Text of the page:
Elon Musk is facing a social media backlash after China complained that its space station was forced to avoid collisions with satellites launched by his Starlink Internet Services project.
The country's space station had two "close encounters" with Starlink satellites, Beijing claimed.
China's complaints, lodged with the UN's space agency, have not yet been independently verified.
Starlink is a satellite internet network operated by Mr Musk's SpaceX.
Mr Musk is well known in China even as his electric carmaker Tesla comes under growing scrutiny from regulators.
The incidents occurred on 1 July and 21 October, according to a document submitted by China this month to the United Nations Office for Outer Space Affairs.
"For safety reasons, the China Space Station implemented preventive collision avoidance control," Beijing said in the document published on the agency's website.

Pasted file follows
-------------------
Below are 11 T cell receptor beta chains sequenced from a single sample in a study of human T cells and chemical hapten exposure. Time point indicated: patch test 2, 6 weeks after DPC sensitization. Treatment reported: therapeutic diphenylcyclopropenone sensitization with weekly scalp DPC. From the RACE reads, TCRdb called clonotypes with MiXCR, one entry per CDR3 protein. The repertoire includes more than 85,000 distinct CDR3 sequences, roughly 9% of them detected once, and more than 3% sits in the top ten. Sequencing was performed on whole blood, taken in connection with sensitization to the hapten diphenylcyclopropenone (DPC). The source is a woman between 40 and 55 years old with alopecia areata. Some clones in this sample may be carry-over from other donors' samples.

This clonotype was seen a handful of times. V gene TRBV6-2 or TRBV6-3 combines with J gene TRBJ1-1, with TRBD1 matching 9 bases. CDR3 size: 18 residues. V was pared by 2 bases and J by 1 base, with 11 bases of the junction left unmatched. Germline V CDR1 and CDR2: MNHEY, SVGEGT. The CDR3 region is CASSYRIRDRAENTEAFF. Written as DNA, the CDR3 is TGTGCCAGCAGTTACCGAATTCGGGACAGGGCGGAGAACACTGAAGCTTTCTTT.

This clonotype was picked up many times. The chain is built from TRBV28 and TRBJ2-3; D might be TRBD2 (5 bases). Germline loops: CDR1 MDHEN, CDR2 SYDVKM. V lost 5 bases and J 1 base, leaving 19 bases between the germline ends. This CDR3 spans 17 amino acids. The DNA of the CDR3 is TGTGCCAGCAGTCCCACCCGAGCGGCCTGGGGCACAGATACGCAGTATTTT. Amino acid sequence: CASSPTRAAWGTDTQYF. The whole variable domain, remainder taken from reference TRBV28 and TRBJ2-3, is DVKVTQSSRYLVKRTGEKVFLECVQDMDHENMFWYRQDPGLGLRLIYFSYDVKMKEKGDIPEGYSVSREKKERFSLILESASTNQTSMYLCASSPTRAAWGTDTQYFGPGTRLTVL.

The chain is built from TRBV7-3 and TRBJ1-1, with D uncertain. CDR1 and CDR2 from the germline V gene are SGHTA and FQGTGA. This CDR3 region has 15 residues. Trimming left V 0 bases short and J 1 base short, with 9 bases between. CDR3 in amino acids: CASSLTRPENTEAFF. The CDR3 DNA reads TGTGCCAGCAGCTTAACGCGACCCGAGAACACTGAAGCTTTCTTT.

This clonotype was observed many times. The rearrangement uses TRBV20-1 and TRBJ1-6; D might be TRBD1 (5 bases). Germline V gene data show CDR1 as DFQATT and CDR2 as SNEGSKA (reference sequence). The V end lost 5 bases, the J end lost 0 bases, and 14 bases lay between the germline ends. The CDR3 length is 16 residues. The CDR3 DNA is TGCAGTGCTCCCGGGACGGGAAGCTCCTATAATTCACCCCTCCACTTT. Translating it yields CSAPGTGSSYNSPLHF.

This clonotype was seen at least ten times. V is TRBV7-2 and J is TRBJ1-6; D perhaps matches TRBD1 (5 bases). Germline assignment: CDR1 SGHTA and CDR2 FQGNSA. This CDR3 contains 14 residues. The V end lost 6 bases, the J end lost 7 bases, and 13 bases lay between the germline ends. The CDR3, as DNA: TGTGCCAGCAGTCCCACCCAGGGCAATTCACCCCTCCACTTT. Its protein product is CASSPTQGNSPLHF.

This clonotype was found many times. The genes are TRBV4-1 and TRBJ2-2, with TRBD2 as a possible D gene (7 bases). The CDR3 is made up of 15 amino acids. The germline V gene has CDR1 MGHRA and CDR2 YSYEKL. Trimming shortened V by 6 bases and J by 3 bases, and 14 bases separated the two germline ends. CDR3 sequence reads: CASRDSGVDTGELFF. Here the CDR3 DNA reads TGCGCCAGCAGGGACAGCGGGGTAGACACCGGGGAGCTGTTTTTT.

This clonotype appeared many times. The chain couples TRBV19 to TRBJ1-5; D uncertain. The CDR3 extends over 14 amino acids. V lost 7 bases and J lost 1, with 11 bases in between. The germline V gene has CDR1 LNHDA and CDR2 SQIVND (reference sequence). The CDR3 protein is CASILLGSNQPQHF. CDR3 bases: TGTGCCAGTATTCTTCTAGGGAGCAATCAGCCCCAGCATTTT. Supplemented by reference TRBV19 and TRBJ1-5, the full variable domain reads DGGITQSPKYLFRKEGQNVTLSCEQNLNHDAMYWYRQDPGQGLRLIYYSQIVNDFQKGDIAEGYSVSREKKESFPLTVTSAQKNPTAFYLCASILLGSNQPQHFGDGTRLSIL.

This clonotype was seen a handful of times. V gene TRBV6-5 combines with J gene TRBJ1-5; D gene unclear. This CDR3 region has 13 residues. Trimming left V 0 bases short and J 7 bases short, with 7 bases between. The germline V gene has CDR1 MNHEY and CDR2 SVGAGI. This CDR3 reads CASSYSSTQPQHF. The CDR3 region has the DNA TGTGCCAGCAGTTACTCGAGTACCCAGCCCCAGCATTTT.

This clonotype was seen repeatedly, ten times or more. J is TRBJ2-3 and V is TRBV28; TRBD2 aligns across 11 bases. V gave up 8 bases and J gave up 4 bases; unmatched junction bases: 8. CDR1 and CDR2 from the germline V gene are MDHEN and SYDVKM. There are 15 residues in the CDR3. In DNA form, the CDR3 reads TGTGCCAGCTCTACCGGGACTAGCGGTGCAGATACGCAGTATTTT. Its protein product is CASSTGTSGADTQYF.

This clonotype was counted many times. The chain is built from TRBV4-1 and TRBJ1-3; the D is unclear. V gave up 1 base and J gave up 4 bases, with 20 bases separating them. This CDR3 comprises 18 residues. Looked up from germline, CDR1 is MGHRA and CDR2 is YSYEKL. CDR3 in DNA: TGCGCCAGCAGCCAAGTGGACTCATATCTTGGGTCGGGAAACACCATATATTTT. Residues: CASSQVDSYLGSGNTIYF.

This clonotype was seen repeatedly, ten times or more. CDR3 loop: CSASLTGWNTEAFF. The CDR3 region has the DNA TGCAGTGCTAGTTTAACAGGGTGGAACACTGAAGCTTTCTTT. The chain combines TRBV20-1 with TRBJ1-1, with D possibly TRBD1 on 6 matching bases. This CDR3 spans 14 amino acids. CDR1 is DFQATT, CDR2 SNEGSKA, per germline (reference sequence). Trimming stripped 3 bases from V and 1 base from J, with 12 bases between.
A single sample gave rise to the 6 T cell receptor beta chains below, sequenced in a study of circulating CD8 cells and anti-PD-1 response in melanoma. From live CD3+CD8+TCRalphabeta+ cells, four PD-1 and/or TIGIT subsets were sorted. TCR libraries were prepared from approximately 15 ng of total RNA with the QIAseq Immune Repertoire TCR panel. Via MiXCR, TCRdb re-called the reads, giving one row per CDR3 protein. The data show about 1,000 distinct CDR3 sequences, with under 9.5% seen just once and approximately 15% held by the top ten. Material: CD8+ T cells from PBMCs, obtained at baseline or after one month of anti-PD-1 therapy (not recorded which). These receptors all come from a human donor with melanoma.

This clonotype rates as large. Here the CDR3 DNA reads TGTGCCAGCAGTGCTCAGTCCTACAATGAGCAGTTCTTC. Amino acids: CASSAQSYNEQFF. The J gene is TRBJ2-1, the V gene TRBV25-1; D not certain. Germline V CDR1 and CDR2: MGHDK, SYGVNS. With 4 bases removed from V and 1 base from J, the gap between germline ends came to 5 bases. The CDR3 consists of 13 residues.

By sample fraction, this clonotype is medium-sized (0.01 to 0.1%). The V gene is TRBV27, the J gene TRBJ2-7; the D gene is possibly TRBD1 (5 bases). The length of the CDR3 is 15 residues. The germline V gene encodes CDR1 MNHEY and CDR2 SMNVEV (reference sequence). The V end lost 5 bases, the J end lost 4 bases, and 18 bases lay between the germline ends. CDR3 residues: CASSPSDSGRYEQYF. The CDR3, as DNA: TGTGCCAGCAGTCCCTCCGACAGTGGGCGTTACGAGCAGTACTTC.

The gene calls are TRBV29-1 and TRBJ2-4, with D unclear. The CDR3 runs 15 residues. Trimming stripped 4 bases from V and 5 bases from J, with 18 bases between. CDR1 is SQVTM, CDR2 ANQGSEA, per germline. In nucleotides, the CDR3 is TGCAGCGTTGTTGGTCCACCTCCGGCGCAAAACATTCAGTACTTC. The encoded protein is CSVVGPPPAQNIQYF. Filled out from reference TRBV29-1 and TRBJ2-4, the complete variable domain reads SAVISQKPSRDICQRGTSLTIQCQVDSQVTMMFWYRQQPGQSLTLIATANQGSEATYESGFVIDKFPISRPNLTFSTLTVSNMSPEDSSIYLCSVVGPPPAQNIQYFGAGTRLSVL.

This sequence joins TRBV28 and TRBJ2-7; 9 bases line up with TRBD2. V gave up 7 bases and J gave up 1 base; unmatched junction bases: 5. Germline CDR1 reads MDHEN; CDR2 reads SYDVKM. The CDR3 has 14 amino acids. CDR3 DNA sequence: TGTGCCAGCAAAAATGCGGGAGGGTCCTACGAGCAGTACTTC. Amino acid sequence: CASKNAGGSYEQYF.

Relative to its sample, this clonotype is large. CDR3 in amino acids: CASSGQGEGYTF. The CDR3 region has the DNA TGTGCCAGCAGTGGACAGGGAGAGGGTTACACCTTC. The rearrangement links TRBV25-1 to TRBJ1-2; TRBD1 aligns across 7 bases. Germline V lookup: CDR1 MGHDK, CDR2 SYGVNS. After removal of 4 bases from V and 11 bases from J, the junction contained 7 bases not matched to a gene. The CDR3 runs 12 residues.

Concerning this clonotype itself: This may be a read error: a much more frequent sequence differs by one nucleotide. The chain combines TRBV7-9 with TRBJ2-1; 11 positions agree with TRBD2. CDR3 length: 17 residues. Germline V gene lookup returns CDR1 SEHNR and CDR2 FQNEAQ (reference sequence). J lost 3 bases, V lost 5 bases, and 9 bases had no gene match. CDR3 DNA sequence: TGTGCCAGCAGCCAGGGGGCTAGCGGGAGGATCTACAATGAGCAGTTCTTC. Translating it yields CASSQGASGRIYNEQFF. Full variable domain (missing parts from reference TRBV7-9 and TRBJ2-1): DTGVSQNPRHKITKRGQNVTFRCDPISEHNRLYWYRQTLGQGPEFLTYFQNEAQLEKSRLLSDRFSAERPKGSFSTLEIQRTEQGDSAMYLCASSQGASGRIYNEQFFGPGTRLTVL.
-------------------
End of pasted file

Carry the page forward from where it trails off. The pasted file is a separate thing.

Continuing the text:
SpaceX did not immediately respond to a request for comment from the BBC.
After the complaint was made public, Mr Musk, Starlink and the US were heavily criticised on China's Twitter-like Weibo microblogging platform.
One user described Starlink's satellites as "just a pile of space junk".
The satellites are "American space warfare weapons" and "Musk is a new 'weapon' created by the US government and military", others said.
Another posted: "The risks of Starlink are being gradually exposed, the whole human race will pay for their business activities."
Scientists have voiced concerns about the risks of collisions in space and called on world governments to share information about the estimated 30,000 satellites and other space debris that are orbiting earth.
SpaceX has already launched almost 1,900 satellites as part of the Starlink network, and plans to deploy thousands more.
Last month, the US space agency NASA abruptly postponed a spacewalk from the International Space Station over concerns about space debris.
BDST: 1343 HRS, DEC 28, 2021